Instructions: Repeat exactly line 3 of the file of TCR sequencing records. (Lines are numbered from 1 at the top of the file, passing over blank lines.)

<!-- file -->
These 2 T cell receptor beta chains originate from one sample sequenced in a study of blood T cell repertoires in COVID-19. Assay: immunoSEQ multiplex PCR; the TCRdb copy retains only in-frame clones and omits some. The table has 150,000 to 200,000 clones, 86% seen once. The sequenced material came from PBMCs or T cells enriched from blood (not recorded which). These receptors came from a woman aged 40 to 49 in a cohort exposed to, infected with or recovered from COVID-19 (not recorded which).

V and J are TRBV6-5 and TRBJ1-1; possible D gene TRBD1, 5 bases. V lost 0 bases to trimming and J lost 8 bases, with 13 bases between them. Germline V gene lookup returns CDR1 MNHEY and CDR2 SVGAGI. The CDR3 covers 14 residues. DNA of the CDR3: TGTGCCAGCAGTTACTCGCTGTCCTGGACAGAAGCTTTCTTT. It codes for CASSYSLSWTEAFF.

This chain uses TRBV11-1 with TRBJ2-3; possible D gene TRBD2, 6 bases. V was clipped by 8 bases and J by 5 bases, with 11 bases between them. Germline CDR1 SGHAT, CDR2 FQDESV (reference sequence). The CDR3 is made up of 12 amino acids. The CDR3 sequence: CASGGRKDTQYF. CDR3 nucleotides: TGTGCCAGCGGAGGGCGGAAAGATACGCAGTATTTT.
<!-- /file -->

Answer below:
This chain uses TRBV11-1 with TRBJ2-3; possible D gene TRBD2, 6 bases. V was clipped by 8 bases and J by 5 bases, with 11 bases between them. Germline CDR1 SGHAT, CDR2 FQDESV (reference sequence). The CDR3 is made up of 12 amino acids. The CDR3 sequence: CASGGRKDTQYF. CDR3 nucleotides: TGTGCCAGCGGAGGGCGGAAAGATACGCAGTATTTT.